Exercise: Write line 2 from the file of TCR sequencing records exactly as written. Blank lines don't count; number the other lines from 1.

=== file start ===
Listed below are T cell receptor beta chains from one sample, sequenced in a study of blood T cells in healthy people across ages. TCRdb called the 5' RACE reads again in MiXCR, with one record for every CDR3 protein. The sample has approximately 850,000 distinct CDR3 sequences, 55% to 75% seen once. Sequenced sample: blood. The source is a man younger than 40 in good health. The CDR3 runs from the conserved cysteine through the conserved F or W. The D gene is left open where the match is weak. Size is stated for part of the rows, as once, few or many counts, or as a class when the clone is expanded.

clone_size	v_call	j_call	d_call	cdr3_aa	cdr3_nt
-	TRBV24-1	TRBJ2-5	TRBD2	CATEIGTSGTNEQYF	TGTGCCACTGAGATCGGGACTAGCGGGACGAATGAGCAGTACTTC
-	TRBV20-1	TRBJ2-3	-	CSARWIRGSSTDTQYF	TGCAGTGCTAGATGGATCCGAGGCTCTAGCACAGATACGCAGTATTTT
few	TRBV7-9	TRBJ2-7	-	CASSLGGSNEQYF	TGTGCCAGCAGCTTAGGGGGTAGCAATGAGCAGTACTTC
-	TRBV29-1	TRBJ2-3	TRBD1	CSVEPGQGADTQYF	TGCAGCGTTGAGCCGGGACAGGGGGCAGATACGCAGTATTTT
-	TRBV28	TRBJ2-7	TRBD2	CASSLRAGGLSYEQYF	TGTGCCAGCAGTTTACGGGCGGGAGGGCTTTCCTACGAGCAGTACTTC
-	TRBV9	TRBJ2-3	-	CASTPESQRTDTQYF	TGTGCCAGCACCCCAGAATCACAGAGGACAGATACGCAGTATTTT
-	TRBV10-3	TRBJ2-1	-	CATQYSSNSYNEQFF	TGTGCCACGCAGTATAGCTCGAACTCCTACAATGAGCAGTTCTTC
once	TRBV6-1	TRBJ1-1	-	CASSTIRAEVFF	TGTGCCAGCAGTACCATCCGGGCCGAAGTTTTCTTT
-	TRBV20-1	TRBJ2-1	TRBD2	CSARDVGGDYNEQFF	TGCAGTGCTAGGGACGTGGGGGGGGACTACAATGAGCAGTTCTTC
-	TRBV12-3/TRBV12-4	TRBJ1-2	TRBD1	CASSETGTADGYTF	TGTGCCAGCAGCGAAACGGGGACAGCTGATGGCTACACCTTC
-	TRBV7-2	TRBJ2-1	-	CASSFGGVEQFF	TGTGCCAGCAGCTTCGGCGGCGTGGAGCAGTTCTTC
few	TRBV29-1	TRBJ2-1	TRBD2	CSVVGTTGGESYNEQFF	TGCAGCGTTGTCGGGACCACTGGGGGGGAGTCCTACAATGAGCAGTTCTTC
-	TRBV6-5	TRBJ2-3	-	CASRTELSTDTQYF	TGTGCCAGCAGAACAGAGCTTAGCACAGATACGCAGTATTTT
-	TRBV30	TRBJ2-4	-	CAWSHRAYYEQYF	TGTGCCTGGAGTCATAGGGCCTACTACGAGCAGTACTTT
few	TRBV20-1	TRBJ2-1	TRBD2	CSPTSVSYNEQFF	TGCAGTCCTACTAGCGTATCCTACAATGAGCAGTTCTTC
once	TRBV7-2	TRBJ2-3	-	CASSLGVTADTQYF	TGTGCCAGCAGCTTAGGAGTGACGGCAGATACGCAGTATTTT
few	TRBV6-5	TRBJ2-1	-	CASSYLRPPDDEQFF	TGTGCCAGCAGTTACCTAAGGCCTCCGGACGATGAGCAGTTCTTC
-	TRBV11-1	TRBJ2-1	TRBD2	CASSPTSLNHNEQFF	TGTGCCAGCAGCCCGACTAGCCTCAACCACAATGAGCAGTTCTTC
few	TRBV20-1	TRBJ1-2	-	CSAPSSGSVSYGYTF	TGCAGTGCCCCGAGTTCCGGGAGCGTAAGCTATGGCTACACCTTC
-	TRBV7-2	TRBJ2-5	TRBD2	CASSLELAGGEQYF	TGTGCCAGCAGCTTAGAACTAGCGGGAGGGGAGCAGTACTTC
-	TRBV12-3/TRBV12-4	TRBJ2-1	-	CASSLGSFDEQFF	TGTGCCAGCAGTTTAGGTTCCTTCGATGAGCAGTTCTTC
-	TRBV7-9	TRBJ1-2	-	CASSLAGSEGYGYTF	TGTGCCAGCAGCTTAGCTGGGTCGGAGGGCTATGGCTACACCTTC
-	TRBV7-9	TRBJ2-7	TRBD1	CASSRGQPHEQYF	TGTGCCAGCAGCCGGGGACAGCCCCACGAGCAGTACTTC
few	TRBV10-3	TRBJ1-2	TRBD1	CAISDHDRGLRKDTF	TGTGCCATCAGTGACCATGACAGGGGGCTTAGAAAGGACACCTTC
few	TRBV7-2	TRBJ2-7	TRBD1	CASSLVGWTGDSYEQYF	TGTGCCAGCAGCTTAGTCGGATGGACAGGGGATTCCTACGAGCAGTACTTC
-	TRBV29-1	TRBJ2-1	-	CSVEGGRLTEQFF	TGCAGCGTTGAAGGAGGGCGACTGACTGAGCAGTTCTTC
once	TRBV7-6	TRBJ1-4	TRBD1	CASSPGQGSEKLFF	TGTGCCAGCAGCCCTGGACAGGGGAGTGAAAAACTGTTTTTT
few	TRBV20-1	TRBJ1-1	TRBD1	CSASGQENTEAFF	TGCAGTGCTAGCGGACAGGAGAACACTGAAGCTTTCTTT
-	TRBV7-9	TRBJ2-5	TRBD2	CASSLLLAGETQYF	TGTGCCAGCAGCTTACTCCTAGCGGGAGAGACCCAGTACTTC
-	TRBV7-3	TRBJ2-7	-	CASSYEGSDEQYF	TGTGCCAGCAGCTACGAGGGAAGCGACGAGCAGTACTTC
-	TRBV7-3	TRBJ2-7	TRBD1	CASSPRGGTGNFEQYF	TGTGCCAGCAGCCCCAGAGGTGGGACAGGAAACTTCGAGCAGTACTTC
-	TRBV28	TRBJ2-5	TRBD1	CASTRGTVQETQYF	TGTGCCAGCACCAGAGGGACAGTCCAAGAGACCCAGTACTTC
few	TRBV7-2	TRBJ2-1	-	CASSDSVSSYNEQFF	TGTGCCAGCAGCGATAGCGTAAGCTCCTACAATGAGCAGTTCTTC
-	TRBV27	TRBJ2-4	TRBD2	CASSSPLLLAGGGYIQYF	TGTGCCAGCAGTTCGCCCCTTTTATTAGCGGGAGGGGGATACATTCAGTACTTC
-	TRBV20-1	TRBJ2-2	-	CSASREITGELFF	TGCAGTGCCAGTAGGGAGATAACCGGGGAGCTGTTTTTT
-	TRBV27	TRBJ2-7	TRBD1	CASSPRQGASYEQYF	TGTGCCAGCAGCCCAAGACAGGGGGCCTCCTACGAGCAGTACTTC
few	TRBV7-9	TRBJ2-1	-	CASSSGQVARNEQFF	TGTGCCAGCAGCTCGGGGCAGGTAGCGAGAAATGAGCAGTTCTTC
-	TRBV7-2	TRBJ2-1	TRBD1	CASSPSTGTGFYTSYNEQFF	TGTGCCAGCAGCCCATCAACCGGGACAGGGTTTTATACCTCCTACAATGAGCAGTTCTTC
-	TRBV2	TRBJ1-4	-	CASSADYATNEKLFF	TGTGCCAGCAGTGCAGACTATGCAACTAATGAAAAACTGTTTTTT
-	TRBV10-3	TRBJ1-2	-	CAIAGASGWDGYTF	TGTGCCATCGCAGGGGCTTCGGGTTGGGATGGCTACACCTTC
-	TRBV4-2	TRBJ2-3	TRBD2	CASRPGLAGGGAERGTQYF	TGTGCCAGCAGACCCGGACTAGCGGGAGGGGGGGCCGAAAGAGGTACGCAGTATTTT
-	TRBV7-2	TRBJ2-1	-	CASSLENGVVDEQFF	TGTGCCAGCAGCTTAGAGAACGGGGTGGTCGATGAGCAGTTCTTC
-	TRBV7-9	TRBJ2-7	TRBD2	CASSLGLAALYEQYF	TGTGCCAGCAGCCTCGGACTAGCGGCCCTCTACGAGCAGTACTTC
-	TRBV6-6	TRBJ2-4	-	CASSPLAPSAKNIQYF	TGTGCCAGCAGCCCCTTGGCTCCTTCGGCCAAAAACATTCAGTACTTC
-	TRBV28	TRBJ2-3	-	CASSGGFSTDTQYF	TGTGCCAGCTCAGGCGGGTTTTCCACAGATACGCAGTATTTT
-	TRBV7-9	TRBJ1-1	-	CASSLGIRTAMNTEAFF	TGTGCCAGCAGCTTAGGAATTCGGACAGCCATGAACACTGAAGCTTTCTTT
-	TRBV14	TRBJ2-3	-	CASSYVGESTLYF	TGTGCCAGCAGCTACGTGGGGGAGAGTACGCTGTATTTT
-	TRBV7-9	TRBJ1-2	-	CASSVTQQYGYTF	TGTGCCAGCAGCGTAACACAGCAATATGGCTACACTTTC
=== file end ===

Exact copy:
clone_size	v_call	j_call	d_call	cdr3_aa	cdr3_nt